Witch Craft: A Costume, A Cauldron and a Community
This will surprise no one: I own a witch costume.
I haven’t always been a witch. When we lived in the city and the girls were little, we had a great house with a stone porch and I’d host a party so everyone could watch the kids walk by. One year Steve and I were a king and queen. Another year we were a biker family with leather jackets. And I’ll never forget the time we went as farmers and Steve brought a real pig and goat to trick or treat with us. They caused such a stir on the street that we had to take them home.
For the first few years we lived at Serenbe, we didn’t have Halloween because we didn’t have the community around us yet, and I missed it terribly. But when it got going, I convinced the family to dress as characters from Wizard of Oz. Garnie was Dorothy, Kara was a sexy scarecrow, Steve was the wizard (of course) and I was Glenda the good witch.
For the past few years, I’ve set up a big cauldron on my front porch, put on a witch costume and given out candy to the kids. Not apples, granola or raisins—I have never been that mother. I firmly believe that trick or treating is about junk: Snickers, Kit Kats and Three Musketeers. And if there happen to be some peanut M&Ms left over, that’s just fine with me.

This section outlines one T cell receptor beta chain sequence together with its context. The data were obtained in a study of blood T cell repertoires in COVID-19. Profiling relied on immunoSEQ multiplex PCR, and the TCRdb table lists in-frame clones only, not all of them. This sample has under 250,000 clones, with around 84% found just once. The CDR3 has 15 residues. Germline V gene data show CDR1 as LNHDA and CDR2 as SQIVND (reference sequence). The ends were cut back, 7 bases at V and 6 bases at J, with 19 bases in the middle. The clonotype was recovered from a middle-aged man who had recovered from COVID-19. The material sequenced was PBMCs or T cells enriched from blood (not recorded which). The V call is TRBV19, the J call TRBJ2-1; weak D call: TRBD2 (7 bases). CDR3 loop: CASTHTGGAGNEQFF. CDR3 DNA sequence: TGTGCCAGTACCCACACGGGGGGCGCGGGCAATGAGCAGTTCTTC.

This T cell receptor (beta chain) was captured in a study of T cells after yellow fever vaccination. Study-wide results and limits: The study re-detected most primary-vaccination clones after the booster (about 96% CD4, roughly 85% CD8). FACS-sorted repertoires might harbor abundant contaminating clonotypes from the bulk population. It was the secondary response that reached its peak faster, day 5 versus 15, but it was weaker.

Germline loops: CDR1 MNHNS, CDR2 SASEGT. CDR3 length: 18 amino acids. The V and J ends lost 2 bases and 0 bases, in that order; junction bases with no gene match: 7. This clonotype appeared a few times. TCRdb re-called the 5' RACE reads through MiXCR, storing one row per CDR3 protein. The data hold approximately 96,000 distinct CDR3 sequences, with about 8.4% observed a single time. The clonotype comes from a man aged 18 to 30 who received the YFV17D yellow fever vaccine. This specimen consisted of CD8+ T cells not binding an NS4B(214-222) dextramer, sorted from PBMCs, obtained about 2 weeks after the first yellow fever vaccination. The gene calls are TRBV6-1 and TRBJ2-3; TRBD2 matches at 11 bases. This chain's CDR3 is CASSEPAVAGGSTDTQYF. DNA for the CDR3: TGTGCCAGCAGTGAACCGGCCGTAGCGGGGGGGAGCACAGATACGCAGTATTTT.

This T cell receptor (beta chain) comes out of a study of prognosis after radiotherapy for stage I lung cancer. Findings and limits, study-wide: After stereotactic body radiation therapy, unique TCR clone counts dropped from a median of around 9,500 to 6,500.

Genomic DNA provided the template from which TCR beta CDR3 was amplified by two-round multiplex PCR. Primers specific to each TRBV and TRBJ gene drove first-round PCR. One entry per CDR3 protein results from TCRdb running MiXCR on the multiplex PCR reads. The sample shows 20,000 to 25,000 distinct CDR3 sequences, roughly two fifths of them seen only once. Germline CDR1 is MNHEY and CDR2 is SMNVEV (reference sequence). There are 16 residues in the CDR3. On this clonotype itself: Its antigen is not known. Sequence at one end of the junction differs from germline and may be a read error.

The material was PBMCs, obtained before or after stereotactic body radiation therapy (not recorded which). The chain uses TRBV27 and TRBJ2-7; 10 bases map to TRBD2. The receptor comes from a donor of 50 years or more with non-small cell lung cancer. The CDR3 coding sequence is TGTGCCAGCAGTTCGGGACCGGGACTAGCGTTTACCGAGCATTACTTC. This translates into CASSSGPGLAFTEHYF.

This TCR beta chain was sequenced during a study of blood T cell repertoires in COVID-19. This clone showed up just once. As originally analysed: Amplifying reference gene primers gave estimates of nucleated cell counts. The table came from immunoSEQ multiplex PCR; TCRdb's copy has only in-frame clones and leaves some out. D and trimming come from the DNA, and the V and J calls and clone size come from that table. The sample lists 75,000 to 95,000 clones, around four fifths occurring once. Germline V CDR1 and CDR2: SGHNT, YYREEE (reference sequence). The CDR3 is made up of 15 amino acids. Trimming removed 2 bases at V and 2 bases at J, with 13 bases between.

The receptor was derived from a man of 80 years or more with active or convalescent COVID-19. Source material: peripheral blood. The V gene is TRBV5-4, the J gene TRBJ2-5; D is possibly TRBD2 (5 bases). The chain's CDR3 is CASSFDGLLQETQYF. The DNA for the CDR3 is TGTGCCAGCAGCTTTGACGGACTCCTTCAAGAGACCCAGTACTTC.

This year my schedule got the best of me and I thought I’d waited too long to rent my witchy attire. But when I got to Atlanta Costume, they hadn’t even put the outfit on the floor yet. And I said, really? The dress is still here? I’m buying it.
There’s just something about being a witch that suits me. Decades ago, Southern women cooked meals in big black cauldrons over an open flame. And in that same way, we’re constantly cooking something at Serenbe. Our community cauldron is full of ingredients that complement each other in wonderful ways. I love the whole magical process of food—it’s the energy behind my cooking and what we’ve created at Serenbe.